“Chartered Environmentalist (CEnv) registration gives me confidence when relating environmental matters to others. It gives me credibility particularly when dealing with people from countries that don’t have equivalent education standards and professional bodies that exist here. To know that I operate within the charters and rules of conduct of such professional societies also gives me protection when dealing with some difficult dilemmas as my integrity will not be compromised.”
Helen first started her career as a trainee Technician at the University of Strathclyde within the department of Pharmaceutical Chemistry. After a short spell as a QC Technician in the brewing industry she returned to Strathclyde and worked through the technical grades in various departments. Coming to academia through a non-traditional route and by part-time study she graduated in 1993 with a MSC in Analytical Chemistry and a PhD in 2001 in Environmental Chemistry. She was Lab Manager for the department of Civil and Environmental Engineering before promotion to lecturer in 2008. She is now an Environmental Consultant.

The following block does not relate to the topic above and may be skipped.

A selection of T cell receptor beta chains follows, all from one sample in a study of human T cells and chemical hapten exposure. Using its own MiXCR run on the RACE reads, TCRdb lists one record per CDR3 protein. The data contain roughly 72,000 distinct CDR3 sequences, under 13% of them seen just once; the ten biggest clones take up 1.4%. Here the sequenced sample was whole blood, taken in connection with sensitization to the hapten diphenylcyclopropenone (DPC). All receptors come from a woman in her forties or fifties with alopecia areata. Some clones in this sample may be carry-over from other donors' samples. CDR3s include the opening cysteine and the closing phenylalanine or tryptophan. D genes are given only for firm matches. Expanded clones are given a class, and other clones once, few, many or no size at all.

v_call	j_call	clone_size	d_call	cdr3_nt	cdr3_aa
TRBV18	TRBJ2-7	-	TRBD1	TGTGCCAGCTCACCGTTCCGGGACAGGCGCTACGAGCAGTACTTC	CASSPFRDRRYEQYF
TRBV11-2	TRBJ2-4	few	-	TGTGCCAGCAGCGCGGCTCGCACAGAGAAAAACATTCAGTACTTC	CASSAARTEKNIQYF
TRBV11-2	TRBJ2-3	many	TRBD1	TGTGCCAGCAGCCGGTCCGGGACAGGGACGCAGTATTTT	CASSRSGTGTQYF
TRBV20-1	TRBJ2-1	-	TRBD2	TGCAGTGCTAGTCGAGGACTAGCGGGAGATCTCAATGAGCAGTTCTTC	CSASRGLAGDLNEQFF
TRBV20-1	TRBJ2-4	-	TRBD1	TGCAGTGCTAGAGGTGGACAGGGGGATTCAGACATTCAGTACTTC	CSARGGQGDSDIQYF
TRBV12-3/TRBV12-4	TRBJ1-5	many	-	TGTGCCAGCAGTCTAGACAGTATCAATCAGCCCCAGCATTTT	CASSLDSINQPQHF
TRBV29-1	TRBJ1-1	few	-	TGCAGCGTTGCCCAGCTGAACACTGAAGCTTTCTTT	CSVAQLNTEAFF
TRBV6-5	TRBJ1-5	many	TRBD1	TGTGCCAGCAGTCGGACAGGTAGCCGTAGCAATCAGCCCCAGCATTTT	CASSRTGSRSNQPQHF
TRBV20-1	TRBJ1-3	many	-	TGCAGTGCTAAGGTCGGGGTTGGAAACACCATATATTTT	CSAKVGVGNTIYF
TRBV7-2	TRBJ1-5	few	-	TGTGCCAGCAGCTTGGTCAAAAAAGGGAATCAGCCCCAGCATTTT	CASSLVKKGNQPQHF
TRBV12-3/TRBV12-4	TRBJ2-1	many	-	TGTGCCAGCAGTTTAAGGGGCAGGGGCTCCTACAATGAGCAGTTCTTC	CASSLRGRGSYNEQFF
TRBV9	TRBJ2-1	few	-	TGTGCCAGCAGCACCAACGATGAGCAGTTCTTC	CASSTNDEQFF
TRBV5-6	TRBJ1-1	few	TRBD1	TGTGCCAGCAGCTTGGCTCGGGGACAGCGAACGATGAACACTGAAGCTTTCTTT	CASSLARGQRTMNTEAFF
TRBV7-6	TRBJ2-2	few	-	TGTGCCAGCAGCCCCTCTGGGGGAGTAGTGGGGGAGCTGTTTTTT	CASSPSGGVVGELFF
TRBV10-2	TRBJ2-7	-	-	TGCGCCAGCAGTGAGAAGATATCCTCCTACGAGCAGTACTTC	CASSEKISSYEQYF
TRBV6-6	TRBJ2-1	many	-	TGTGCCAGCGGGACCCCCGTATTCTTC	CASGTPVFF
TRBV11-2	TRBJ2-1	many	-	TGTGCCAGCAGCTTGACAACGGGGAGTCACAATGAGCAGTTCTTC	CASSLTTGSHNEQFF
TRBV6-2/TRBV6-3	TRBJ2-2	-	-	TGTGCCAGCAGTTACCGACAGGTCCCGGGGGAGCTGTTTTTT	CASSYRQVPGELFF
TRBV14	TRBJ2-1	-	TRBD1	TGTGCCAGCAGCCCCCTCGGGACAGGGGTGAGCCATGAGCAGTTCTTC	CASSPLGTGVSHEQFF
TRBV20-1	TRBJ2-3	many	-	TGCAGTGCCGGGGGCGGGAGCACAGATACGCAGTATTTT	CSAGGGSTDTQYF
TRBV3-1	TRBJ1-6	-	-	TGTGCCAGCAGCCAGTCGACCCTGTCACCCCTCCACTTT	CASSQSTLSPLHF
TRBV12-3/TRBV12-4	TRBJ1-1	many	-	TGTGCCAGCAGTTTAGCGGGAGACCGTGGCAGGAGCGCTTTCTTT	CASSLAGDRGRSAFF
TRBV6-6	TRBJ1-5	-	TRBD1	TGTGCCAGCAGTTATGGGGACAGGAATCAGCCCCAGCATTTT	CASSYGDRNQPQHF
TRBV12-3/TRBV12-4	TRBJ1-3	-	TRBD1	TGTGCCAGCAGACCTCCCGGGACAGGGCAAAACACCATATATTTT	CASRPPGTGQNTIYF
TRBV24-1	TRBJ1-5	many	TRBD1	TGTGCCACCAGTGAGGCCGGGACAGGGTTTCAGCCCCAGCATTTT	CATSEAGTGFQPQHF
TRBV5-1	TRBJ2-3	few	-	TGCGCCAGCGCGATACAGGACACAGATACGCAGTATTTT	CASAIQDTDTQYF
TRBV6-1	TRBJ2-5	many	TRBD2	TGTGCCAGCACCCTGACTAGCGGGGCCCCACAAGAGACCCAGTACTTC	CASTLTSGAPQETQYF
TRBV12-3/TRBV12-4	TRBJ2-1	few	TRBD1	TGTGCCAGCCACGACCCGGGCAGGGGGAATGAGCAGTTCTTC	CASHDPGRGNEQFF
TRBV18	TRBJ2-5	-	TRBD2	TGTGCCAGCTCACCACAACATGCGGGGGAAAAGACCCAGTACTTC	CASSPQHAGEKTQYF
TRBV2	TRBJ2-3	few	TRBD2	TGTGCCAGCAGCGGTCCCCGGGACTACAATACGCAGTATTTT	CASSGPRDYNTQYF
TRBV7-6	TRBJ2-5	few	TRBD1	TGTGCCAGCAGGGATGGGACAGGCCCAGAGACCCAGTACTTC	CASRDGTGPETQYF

She has been primary supervisor for 10 PhDs and >100 MSc and MRes students and has published >30 papers and presented at many international conferences. She is a consultant to UNIDO on POPs and Chaired UNEP working group 37 (mercury in the marine environment) in preparation for the Minamata Convention. She was Chair of the Water Science Forum, an interest group of the Royal Society of Chemistry.
For Helen, becoming a CEnv was a natural step. She explains: “Chemistry is a very broad subject. If your main area of work is more environmental then it can set you apart from the other forms of chemistry and align better with your roles and interests. As an Analytical Chemist (CChem) I can perform qualitative and quantitative analysis on environmental samples, but as an Environmental Chemist I expand this information into environmental impact, toxicity and the potential for ecological and environmental harm – the area I am most passionate about.”
Helen’s top tip for navigating the registration process?
“Number 1 – answer the question that is being asked!
And where possible give a clear example that supports the narrative.”
Helen became a Chartered Environmentalist through membership of the Royal Society of Chemistry (RSC)
Find out more about registering to become a CEnv here